He defines the educator role as “directive”. An educator through various behavioural approaches sets the couple behavioural assignments so the relevant problems become identified and possible solutions presented. He believes that the preeminence of the educator role lies in the fact that it presents possible solutions to the couple instead of a fixed authoritative decision and also equips them to deal with possible future related problems.


The dilemma between the two roles arises when he feels that at times some couples may need the healer role of authority more than the educator role. However, at the same time he believes in convincing couples that they are enabled human beings  and do not need figures of authority to dictate the ultimate and sole solution to their predicament without their active and continued contribution.


He further claims that it is very easy to bring about improvement in sexual problems. The problem is whether this improvement is maintained. Hence, the supremacy of the educator over the healer is that the educator enables couples to deals with future sex problems without dependency on an outside authoritative figure.


His hypothesis is that the healer is quicker to achieve change because in times of crisis, people need someone with a “sense of power”. However, in understanding and learning to cope with their sexual problems lies the durable solution which he provides to his patients in the educator role.


His background in that of a scientist and he believes the educator role is good science as it avoids making assumptions and value judgments.




Most of the time he believes with conviction that the role of the educator needs to be emphasized, but occasionally he doubts it.  He has no evidence to prove when the healer’s authoritative proves more effective. Eventually, he hopes to be able to predict how he should behave with particular couples. Future experience and research will he believes bring improvement in his work.


Death by starvation: whose decision

An interview with Fay Fransella

Fay Fransella is the director of centre for personal construct psychology and emeritus reader in clinical psychology at the University of London. Since the late 1960s she has played an active role a teacher, researcher, author and psychotherapist in making the work of George Kelly known internationally. Her major research work has been concerned with the development of a personal construct theoretical model to account for stuttering. Her other major area of research has been in the field of weight disorder, both obesity and anorexia nervosa.

In this chapter she discusses her dilemma with Windy Dryden. She explained her dilemma “that as a therapist should she intervene with the client who according to her is in danger and is not seeking any help. Such as, young individuals who are suffering with anorexia nervosa as she knows that at the end of the road they are confronted with death. However, she wanted o help these individuals in improving their lifestyle. According to her these individuals are the unhappy individuals she ever comes across with she thinks their problem will worsen if no one would show them the right path. Moreover these individuals these individuals are emotionally disturbed and are not in a position to make right decision for themselves. She thinks that they don’t even assume that they are having any problem and they need help.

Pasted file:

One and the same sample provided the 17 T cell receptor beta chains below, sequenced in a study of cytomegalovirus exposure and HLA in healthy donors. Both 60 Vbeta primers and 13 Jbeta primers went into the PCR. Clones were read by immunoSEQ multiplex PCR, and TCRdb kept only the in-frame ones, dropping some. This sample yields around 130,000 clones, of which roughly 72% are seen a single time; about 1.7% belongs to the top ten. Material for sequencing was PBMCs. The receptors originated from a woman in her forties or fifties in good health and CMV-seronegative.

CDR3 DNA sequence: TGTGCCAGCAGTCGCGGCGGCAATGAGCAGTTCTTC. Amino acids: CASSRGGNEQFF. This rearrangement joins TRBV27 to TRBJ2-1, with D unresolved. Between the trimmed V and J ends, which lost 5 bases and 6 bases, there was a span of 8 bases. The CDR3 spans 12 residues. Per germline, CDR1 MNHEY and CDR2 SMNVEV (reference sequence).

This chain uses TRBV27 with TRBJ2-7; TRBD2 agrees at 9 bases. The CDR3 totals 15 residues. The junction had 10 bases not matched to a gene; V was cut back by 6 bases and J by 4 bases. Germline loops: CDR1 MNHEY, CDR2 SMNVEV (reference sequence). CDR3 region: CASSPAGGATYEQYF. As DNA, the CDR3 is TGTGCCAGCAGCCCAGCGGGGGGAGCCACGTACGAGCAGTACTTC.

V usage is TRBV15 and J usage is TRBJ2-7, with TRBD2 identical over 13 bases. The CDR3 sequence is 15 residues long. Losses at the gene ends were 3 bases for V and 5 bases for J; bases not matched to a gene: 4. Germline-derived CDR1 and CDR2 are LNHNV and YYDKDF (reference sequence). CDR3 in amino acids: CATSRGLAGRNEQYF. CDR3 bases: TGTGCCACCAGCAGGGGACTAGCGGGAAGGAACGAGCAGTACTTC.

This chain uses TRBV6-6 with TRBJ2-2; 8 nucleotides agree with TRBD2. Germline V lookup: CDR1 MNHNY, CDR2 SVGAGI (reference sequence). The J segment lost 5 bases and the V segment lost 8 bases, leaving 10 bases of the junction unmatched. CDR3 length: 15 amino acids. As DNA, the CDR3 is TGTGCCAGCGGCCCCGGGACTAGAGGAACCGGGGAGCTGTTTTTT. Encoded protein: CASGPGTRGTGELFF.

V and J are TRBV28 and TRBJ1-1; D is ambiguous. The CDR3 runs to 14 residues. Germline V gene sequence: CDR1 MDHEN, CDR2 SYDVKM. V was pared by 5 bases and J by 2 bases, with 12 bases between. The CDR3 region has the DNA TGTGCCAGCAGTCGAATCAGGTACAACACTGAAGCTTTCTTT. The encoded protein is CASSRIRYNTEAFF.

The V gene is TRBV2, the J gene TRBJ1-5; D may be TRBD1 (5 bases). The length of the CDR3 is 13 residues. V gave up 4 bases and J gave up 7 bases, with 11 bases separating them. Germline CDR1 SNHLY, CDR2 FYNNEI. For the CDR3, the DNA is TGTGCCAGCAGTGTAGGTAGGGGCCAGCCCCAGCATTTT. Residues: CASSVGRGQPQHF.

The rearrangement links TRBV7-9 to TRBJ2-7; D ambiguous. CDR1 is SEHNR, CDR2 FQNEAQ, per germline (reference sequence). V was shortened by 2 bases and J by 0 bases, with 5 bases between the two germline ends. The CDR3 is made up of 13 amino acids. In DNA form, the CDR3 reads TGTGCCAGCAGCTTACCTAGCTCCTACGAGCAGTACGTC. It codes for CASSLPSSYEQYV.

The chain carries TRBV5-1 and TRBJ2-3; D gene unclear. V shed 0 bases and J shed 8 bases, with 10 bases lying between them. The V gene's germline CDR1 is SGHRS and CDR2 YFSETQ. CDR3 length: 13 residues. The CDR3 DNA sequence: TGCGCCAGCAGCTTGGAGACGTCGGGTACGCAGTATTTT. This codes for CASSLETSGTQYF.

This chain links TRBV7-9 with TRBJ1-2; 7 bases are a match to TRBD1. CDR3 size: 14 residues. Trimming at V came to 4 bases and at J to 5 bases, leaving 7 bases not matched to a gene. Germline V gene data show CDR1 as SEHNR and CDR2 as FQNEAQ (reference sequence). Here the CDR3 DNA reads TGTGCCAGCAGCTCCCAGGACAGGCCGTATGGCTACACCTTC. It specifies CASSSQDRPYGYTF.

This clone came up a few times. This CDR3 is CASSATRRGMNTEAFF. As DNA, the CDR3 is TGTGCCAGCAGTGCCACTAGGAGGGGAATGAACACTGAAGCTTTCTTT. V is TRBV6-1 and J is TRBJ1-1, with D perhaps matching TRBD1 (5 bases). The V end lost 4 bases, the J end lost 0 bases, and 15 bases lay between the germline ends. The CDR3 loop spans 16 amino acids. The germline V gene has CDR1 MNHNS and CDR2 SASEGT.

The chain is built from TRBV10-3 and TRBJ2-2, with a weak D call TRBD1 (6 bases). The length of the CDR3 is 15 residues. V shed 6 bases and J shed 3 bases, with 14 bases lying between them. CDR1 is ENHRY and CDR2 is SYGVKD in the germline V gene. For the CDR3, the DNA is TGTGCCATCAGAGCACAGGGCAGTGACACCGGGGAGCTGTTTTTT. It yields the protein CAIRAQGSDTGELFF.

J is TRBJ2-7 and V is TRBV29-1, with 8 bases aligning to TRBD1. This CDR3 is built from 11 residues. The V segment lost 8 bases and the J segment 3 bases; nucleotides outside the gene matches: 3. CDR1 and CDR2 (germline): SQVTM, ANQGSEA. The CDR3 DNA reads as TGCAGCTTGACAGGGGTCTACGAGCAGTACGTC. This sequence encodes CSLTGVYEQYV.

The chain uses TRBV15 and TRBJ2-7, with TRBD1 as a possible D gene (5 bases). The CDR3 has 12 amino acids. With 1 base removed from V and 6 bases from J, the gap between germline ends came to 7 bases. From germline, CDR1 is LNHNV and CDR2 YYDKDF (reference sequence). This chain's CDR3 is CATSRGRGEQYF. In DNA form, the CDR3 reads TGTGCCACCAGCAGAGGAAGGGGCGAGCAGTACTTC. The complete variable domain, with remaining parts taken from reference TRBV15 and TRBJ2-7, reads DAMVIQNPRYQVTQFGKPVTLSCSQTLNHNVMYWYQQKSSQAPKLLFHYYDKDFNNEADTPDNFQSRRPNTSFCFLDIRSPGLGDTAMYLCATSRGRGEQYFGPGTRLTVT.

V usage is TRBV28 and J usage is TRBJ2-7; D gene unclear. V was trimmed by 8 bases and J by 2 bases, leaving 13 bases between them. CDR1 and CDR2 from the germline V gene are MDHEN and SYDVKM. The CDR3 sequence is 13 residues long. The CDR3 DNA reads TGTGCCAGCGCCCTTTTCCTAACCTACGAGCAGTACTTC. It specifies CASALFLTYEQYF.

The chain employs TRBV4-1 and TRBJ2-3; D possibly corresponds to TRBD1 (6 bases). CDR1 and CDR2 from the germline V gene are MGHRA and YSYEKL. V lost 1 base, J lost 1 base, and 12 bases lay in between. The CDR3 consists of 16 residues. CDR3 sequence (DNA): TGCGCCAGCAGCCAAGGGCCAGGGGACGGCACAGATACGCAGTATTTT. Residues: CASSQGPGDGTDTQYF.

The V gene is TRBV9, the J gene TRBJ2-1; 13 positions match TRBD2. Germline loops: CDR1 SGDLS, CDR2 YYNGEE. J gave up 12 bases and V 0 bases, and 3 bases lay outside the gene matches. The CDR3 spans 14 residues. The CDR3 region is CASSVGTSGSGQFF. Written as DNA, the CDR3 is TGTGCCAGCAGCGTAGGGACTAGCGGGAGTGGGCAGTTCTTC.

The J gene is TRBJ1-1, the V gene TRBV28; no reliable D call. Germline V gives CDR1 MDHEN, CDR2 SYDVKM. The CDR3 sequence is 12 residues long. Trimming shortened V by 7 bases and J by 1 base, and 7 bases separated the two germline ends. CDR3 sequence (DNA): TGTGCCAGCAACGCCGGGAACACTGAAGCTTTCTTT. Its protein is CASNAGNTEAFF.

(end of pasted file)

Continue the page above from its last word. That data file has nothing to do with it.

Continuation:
According to her there are two reasons for giving these individuals help. (1) Here is a social pressure. And secondly there is a potential threat that they will starve themselves to death. There social circle is effected badly. They are usually stick with there own circle of life and cannot see the world outside their constricted world. She thinks by helping these individuals would be an opportunity for them to see the world outside of there interest. She then talked about personal construct theory and Kelly’s Philosophy which states that the individuals themselves have created this issue for them. There is no prescription for a good way to construct or a bad way to construct their selves. If a something that a person choose for him selves serves a purpose of their life. So, as therapist he has no rights to disregard them or tell them that you should be different than other. Because they have not committed a crime or harmed someone these individuals have not done any thing against the societies norms. Windy Dryden then poses her a question what if the client is over the age of consent does that help you in solving the dilemma or when they are not over the age. She replied, the dilemma still would be there no matter what the age of a client is. She further explained that the problem is not like a school phobia, where parents can force their children to go to school. Because, there is no law states that you have to eat, no law has been made over this issue. But she still wanted to help these individuals and want them to lead a normal life. She says that if she or other therapist would not help them to get rid of the situation than there whole life would spend in a hospital. She further states because she could not rule out her dilemma she referred these individuals to other psychologist. When asked by windy Dryden what if you have no other choice or there is no other psychologist present to whom you can refer your client and you are requested to see an under legal aged girl who is seriously anorexic what would you do? She answered for sure she will see that client but she is not sure whether she would be hostile or unfriendly with the client as she knows that it is very difficult to persuade these individuals. At the end of the conversation she concluded, that her dilemma is still there but now she is aware that how she has to solve it, she added at the end that one can never fully live on a theory or a philosophical principle. One has to find ways other than just believing on theories.